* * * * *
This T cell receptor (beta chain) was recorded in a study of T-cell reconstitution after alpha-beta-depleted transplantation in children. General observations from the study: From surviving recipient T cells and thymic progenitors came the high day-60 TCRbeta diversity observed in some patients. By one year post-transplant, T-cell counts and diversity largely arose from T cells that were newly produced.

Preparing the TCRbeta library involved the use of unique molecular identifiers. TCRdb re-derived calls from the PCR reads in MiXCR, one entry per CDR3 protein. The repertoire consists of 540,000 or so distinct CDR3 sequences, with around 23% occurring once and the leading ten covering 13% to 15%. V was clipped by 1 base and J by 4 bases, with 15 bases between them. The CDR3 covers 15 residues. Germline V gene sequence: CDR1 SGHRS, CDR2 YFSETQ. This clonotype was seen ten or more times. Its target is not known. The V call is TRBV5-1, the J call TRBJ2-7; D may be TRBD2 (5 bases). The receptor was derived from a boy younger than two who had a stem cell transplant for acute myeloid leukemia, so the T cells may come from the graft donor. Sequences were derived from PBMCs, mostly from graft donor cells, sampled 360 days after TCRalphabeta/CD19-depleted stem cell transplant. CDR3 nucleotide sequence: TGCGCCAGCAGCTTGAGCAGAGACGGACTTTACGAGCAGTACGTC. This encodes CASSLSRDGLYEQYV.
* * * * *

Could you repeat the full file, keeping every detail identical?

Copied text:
This T cell receptor (beta chain) was recorded in a study of T-cell reconstitution after alpha-beta-depleted transplantation in children. General observations from the study: From surviving recipient T cells and thymic progenitors came the high day-60 TCRbeta diversity observed in some patients. By one year post-transplant, T-cell counts and diversity largely arose from T cells that were newly produced.

Preparing the TCRbeta library involved the use of unique molecular identifiers. TCRdb re-derived calls from the PCR reads in MiXCR, one entry per CDR3 protein. The repertoire consists of 540,000 or so distinct CDR3 sequences, with around 23% occurring once and the leading ten covering 13% to 15%. V was clipped by 1 base and J by 4 bases, with 15 bases between them. The CDR3 covers 15 residues. Germline V gene sequence: CDR1 SGHRS, CDR2 YFSETQ. This clonotype was seen ten or more times. Its target is not known. The V call is TRBV5-1, the J call TRBJ2-7; D may be TRBD2 (5 bases). The receptor was derived from a boy younger than two who had a stem cell transplant for acute myeloid leukemia, so the T cells may come from the graft donor. Sequences were derived from PBMCs, mostly from graft donor cells, sampled 360 days after TCRalphabeta/CD19-depleted stem cell transplant. CDR3 nucleotide sequence: TGCGCCAGCAGCTTGAGCAGAGACGGACTTTACGAGCAGTACGTC. This encodes CASSLSRDGLYEQYV.